Effects of toxicants produced during aerosolization

Thermal degradation of propylene glycol and vegetable glycerin has the potential to form low molecular weight carbonyls, including formaldehyde, acetaldehyde, and acrolein [79]. Under conditions of realistic use, these toxicants are found at far lower levels in e-cigarette aerosol than in cigarette smoke, and below levels known to cause substantial harm to humans [80]. Overheating e-liquids can generate levels of carbonyls exceeding those found in cigarette smoke [80,81,82]. This overheating, however, is extremely unlikely to occur in normal use because of the extremely unpleasant taste known as the “dry puff phenomenon” [80]. Newer e-cigarette models feature automatic temperature control to prevent overheating. These and future technological advances together with the implementation of quality and safety standards promise to further reduce the already very low levels of carbonyls in e-cigarette aerosol. Indeed, the totality of the best available evidence of the toxicity and carcinogenicity of cigarette smoke and e-cigarette aerosol suggests that while the effects of long-term aerosol inhalation are as yet unknown, the risk posed by long-term inhalation of aerosol produced by properly manufactured e-cigarettes is unlikely to exceed 5% of the risk associated with long-term inhalation of cigarette smoke [83].


Optimal public health policy would minimize consumption of combustible cigarettes and minimize long-term use of any other nicotine delivery product among youth and pregnant women. If cigarettes did not exist, e-cigarettes would present public health harms, but no likely benefits. However, in the presence of cigarettes as the dominant nicotine delivery product in Western society, e-cigarettes offer lower risk to users, and may reduce long-term nicotine use if proven to be less addictive and easier to quit than cigarettes.

Closer inspection of data reported by the two nationally representative surveys of US youth upon which the Surgeon General based the claim that ‘e-cigarettes are a threat to public health’ show the majority of e-cigarette use among US youth is infrequent and experimental, and minimal among never-smoking youth. Additionally, the majority of the very small proportion of US youth who do use an e-cigarette frequently are actually using e-cigarettes that do not contain nicotine. The Surgeon General dedicates limited or no discussion to these data. Lastly, the increasing prevalence of e-cigarette use between 2010 and 2015 has coincided with the sharpest declines in the smoking rate among US youth and young adults on record.

Compared to conventional cigarettes, e-cigarettes substantially reduce the user’s exposure to harmful and potentially harmful constituents of tobacco smoke, and may have a reduced liability for abuse. E-cigarettes differ from other non-tobacco nicotine products in their greater acceptance and popularity among adult smokers. The Surgeon General should also consider the possibility that e-cigarettes may have the potential to reduce the likelihood of smoking initiation among youth who may be especially at risk for initiating smoking in the absence of e-cigarettes. National and local monitoring patterns of e-cigarette and cigarette use among youth should be continuous, with emphasis of measurement on the prevalence of regular or frequent use, and the prevalence of likely harm-increasing and harm-reducing transitions between e-cigarette use and smoking prevalence. Ultimately, regulatory decisions that affect the availability and attractiveness of e-cigarettes should be determined by the likely net population impact of taking versus not taking a particular course of action, which includes the impact on youth and adult smokers.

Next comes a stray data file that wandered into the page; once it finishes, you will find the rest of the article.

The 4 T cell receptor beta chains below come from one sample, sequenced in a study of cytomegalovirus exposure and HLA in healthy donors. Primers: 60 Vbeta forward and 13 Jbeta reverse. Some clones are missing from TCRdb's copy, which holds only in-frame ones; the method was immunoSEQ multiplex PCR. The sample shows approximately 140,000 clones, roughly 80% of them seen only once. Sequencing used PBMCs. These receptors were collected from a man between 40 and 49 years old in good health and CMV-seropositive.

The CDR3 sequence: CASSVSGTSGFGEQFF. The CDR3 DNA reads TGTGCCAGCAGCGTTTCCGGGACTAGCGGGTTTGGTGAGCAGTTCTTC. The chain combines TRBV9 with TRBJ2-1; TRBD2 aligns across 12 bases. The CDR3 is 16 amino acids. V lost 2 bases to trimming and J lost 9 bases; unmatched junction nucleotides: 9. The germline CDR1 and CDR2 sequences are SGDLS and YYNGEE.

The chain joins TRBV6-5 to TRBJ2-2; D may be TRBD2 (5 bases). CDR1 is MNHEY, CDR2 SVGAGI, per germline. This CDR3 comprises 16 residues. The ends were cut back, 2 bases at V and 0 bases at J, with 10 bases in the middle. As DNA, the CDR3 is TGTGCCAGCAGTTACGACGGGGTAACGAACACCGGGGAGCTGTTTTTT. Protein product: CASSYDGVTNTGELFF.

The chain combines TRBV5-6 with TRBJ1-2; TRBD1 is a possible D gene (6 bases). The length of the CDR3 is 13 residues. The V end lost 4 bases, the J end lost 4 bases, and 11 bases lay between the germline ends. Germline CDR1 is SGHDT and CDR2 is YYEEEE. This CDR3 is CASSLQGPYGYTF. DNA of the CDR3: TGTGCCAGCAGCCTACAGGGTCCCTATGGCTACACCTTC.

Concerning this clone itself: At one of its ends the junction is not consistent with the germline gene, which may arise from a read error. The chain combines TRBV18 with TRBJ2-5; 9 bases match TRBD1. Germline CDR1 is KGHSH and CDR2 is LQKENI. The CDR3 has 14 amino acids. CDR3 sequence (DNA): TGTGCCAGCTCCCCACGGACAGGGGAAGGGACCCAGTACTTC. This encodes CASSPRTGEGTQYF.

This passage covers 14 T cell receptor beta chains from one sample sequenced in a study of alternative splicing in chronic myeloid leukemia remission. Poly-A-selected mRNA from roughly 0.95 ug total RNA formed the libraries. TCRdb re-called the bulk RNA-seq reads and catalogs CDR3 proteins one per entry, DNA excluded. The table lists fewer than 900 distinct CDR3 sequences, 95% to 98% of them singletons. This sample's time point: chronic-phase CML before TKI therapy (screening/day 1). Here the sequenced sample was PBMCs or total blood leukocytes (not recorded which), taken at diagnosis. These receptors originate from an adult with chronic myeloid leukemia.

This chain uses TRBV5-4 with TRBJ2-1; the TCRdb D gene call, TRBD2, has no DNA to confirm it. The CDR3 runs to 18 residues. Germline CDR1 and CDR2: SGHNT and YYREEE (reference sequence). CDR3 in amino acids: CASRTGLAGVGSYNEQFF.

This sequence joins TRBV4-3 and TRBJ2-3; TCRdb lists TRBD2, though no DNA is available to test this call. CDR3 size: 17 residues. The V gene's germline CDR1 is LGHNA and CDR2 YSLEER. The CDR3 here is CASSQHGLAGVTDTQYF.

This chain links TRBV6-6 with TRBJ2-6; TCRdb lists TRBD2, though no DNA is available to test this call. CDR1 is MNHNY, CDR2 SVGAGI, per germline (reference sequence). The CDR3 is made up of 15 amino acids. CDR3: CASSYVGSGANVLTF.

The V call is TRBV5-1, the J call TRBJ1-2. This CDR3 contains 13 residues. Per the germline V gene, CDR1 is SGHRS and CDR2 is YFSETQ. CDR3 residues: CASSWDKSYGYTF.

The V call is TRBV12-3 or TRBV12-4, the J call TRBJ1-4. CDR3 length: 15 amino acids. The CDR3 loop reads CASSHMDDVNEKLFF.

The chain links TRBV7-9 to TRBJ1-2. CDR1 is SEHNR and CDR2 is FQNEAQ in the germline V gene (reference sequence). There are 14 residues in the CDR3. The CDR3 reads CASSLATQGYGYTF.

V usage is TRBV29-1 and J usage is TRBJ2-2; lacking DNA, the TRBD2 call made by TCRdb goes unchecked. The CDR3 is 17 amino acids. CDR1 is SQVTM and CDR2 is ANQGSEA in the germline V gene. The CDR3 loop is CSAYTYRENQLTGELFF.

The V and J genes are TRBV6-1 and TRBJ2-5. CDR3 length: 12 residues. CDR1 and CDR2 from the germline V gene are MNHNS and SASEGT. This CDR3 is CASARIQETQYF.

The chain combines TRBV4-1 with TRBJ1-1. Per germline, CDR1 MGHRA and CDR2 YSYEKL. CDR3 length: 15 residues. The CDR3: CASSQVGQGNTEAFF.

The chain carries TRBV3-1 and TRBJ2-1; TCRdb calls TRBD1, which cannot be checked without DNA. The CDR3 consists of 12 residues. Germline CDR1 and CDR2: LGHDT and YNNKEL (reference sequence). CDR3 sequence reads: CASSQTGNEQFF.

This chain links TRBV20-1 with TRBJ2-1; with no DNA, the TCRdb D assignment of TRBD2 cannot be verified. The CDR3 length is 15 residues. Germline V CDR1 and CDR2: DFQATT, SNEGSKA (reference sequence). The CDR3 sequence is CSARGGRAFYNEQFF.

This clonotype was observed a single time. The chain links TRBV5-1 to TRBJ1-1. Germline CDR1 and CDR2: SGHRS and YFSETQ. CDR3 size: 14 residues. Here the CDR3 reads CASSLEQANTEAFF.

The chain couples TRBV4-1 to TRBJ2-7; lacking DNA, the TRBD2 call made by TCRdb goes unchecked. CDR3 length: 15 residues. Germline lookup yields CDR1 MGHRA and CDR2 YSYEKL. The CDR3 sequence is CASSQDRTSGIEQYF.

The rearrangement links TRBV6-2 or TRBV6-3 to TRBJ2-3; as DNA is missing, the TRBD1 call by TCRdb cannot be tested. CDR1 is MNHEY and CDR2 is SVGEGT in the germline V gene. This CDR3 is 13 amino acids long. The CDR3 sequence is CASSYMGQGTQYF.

1. United States Public Health Service. Smoking and health: report of the advisory committee to the surgeon general of the public health service. Public Heal Serv Publ. 1964;1103.

  2. United States Public Health Service Office of the Surgeon General. Smoking and health: report of the advisory committee to the surgeon general of the public health service. Public Health Service Publication No. 1103. United States. Public Health Service. Office of the Surgeon General; Washington, DC. 1964. Available from:

  3. U S Department of Health and Human Services. The health consequences of smoking—50 years of progress: a report of the surgeon general. U S Dep. Heal. Hum. Serv. Dis. Control Prev. Natl. Cent. Chronic Dis. Prev. Heal. Promot. Heal. Off. Smok. Heal. 2014;1–36. Available from:

  4. Department of Health U, Services H, for Disease Control C, Center for Chronic Disease Prevention N, Promotion H, on Smoking O. E-cigarette use among youth and young adults: a report of the surgeon general. Available from:

  5. Arrazola RA, Singh T, Corey CG, Husten CG, Neff LJ, Apelberg BJ, et al. Tobacco use among middle and high school students—United States, 2011-2014. MMWR Morb Mortal Wkly Rep. 2015;64:381–385. Available from:, [cited 2017 Mar 20].